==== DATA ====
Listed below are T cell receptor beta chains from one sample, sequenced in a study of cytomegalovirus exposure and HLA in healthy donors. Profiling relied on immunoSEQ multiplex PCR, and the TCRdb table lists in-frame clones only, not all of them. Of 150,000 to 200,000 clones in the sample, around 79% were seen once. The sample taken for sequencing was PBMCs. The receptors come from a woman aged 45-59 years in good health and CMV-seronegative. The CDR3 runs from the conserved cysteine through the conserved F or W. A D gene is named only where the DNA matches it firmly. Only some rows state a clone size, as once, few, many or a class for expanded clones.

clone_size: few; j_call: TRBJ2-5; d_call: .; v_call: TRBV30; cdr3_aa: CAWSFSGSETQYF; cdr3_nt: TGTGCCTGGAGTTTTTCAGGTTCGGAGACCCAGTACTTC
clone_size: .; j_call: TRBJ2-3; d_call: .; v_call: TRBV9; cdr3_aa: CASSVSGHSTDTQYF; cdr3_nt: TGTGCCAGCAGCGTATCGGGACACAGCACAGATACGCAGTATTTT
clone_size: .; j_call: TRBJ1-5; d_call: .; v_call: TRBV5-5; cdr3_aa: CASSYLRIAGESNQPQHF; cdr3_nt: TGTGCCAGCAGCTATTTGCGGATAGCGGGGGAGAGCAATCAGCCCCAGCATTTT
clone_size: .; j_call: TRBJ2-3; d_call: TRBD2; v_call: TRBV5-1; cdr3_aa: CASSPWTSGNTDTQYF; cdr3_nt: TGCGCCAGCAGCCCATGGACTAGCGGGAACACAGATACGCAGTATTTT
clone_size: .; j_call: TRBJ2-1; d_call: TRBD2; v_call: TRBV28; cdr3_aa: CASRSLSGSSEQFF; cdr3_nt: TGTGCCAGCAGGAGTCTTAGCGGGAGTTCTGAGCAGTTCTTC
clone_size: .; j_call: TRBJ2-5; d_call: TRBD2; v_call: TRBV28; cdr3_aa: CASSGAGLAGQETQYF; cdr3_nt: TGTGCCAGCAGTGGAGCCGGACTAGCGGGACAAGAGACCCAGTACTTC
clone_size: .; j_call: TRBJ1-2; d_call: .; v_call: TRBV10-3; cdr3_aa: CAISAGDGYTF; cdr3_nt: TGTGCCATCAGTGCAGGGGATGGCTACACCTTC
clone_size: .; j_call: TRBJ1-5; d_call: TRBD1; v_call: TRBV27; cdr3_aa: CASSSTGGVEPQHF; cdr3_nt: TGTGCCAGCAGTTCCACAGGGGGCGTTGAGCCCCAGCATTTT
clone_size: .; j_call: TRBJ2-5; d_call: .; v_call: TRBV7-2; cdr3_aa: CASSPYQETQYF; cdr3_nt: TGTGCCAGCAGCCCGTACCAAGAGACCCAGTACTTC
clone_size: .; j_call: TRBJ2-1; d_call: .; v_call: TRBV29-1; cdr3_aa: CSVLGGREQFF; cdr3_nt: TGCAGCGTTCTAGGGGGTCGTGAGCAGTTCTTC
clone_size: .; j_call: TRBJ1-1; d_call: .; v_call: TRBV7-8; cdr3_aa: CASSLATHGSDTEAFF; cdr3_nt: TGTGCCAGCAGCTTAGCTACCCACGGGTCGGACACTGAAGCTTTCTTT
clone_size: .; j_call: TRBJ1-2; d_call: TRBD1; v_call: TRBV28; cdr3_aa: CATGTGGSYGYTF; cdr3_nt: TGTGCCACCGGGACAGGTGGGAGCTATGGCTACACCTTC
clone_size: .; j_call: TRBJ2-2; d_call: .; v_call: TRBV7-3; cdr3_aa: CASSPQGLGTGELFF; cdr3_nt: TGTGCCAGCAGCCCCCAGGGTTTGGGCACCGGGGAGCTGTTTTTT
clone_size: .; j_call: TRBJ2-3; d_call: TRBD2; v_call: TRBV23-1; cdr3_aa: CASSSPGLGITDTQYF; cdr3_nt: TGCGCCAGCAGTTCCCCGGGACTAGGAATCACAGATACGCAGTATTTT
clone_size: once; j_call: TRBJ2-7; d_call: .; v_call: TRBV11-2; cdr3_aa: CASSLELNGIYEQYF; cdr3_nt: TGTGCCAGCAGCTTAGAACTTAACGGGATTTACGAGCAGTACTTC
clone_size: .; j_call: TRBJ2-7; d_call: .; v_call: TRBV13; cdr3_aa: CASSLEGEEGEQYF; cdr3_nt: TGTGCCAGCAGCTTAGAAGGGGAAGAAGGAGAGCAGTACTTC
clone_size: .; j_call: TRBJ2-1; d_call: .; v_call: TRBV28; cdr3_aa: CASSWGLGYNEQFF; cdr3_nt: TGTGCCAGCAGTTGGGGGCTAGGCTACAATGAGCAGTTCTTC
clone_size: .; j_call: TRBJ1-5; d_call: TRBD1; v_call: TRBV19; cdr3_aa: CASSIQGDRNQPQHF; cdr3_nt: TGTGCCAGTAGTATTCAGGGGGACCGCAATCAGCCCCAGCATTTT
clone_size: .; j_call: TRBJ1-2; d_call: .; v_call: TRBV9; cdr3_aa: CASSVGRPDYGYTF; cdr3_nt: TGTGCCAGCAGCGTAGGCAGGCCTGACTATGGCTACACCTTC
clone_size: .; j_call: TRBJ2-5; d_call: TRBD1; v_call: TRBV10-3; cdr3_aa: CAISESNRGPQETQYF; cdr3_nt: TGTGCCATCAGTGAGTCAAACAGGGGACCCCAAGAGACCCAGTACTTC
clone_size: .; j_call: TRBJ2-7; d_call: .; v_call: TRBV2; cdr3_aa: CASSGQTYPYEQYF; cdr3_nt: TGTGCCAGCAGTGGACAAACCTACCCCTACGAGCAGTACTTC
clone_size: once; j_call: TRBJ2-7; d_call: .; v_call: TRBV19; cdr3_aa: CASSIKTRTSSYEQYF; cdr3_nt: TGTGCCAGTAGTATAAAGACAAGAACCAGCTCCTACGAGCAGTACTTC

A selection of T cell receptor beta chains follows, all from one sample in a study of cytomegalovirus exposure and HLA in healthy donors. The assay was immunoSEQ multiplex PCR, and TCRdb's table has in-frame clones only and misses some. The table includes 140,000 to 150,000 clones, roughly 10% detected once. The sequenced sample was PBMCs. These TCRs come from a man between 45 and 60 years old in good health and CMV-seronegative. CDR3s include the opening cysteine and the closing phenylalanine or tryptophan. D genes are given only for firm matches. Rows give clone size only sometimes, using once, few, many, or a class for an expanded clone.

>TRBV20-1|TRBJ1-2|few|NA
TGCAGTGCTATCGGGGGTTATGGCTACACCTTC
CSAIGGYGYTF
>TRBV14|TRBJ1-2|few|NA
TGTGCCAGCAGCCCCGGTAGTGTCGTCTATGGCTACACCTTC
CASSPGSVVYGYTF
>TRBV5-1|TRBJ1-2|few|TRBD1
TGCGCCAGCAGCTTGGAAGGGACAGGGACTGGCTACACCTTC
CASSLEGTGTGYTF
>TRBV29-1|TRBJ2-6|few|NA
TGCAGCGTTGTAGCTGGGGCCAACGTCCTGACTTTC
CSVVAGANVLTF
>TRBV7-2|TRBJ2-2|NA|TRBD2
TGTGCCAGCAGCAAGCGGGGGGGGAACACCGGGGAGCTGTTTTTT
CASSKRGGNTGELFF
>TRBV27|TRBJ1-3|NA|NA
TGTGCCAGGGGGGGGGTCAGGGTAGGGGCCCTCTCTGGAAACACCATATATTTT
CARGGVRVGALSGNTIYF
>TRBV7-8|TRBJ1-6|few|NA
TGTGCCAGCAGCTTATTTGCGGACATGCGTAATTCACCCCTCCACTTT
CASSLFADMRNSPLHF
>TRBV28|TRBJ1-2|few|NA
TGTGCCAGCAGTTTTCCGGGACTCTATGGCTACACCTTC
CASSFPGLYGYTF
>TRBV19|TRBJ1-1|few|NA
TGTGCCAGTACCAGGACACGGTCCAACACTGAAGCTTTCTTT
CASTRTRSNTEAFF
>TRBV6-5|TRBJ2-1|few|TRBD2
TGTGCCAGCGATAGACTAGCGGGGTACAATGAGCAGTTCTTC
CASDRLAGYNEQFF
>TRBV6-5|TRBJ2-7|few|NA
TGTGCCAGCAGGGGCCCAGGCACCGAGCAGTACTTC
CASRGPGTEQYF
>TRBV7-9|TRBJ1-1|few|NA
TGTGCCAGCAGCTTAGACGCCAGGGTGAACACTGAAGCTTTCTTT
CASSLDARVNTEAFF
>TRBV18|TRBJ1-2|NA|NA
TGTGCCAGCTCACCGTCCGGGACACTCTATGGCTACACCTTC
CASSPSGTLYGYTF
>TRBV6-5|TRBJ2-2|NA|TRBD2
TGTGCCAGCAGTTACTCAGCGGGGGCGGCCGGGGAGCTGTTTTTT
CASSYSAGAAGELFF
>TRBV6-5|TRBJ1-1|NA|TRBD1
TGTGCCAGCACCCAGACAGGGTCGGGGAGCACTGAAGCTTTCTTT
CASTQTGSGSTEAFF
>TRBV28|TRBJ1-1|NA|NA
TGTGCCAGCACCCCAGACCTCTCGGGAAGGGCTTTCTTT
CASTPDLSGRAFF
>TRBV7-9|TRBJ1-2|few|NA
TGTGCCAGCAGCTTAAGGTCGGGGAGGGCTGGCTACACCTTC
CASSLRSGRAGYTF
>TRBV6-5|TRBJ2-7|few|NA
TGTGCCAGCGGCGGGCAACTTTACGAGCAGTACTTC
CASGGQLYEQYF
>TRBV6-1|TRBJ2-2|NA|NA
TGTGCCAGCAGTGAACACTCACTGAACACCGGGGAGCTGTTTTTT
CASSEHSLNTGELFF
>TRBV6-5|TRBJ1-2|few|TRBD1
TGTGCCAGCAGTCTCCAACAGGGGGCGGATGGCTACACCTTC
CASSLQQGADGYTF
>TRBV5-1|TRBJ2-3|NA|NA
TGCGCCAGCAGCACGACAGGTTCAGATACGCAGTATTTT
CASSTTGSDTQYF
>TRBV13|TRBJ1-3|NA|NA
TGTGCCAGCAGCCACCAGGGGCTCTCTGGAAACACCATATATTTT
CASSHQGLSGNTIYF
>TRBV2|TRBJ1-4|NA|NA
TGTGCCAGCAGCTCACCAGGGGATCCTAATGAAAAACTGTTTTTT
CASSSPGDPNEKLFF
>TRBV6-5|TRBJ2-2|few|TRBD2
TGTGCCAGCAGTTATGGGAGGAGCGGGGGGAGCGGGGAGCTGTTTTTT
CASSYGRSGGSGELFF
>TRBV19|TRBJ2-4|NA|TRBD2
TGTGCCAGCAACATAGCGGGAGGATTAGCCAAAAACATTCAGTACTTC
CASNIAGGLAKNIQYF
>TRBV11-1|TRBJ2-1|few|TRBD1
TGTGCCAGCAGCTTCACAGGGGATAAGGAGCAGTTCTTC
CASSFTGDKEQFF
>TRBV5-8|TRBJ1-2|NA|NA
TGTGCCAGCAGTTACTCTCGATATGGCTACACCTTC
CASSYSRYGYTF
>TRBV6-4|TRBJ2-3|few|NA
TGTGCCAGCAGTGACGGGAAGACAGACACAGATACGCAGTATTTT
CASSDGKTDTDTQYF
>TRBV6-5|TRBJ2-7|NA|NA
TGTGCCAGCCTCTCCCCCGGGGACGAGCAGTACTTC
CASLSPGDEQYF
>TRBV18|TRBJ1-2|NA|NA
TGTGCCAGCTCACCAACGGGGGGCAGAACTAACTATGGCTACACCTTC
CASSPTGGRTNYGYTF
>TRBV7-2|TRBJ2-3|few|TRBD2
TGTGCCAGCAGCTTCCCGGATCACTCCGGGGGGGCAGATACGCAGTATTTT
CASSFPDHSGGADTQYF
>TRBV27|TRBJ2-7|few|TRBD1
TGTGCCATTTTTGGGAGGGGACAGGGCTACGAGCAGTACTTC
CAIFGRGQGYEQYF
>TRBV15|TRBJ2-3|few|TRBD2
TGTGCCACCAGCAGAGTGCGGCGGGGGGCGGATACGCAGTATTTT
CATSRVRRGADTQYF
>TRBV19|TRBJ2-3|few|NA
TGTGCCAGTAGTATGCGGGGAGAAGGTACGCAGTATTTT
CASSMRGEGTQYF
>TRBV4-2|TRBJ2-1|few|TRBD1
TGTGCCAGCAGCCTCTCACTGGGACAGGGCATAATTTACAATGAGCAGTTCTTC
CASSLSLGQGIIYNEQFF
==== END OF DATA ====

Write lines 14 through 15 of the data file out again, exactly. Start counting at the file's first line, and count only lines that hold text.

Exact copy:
clone_size: .; j_call: TRBJ2-2; d_call: .; v_call: TRBV7-3; cdr3_aa: CASSPQGLGTGELFF; cdr3_nt: TGTGCCAGCAGCCCCCAGGGTTTGGGCACCGGGGAGCTGTTTTTT
clone_size: .; j_call: TRBJ2-3; d_call: TRBD2; v_call: TRBV23-1; cdr3_aa: CASSSPGLGITDTQYF; cdr3_nt: TGCGCCAGCAGTTCCCCGGGACTAGGAATCACAGATACGCAGTATTTT